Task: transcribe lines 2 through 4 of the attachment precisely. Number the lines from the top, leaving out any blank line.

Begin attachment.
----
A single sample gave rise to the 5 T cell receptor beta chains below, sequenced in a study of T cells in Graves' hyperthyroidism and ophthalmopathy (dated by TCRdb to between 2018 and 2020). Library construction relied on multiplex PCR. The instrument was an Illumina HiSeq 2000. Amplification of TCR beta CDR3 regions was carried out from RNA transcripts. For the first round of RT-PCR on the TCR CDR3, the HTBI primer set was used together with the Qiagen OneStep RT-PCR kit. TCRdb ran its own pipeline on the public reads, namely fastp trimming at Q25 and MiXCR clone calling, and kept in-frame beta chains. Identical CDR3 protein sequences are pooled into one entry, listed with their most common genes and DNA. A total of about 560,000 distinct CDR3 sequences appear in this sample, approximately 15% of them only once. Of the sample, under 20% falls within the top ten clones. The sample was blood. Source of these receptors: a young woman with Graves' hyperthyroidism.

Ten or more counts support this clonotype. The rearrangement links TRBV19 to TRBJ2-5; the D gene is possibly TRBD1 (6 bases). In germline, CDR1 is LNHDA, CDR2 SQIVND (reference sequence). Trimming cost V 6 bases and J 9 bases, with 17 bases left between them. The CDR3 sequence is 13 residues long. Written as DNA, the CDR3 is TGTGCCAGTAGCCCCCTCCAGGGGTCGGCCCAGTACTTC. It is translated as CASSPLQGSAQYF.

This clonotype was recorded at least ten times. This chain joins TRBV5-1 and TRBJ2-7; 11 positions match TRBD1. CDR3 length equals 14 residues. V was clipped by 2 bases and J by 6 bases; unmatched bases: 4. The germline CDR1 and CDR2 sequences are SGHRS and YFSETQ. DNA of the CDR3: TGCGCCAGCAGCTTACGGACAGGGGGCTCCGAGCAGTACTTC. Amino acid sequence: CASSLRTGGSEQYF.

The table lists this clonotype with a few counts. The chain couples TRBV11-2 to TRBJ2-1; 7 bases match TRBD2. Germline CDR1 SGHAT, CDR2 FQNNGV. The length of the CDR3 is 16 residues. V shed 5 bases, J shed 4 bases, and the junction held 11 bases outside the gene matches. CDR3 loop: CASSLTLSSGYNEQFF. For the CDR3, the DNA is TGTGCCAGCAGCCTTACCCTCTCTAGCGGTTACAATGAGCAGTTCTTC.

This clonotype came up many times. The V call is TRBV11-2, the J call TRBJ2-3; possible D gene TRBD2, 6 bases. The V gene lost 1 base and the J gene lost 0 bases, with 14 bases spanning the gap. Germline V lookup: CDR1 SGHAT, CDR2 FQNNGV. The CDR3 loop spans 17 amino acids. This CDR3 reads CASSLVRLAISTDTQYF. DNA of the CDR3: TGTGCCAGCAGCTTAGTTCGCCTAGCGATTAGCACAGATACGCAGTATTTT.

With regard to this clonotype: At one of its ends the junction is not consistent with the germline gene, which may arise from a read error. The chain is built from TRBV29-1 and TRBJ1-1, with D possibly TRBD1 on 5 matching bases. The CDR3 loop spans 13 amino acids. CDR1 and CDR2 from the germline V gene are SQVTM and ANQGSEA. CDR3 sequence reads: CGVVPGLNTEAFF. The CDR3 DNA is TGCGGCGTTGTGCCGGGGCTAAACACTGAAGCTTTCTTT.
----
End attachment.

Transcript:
Ten or more counts support this clonotype. The rearrangement links TRBV19 to TRBJ2-5; the D gene is possibly TRBD1 (6 bases). In germline, CDR1 is LNHDA, CDR2 SQIVND (reference sequence). Trimming cost V 6 bases and J 9 bases, with 17 bases left between them. The CDR3 sequence is 13 residues long. Written as DNA, the CDR3 is TGTGCCAGTAGCCCCCTCCAGGGGTCGGCCCAGTACTTC. It is translated as CASSPLQGSAQYF.

This clonotype was recorded at least ten times. This chain joins TRBV5-1 and TRBJ2-7; 11 positions match TRBD1. CDR3 length equals 14 residues. V was clipped by 2 bases and J by 6 bases; unmatched bases: 4. The germline CDR1 and CDR2 sequences are SGHRS and YFSETQ. DNA of the CDR3: TGCGCCAGCAGCTTACGGACAGGGGGCTCCGAGCAGTACTTC. Amino acid sequence: CASSLRTGGSEQYF.

The table lists this clonotype with a few counts. The chain couples TRBV11-2 to TRBJ2-1; 7 bases match TRBD2. Germline CDR1 SGHAT, CDR2 FQNNGV. The length of the CDR3 is 16 residues. V shed 5 bases, J shed 4 bases, and the junction held 11 bases outside the gene matches. CDR3 loop: CASSLTLSSGYNEQFF. For the CDR3, the DNA is TGTGCCAGCAGCCTTACCCTCTCTAGCGGTTACAATGAGCAGTTCTTC.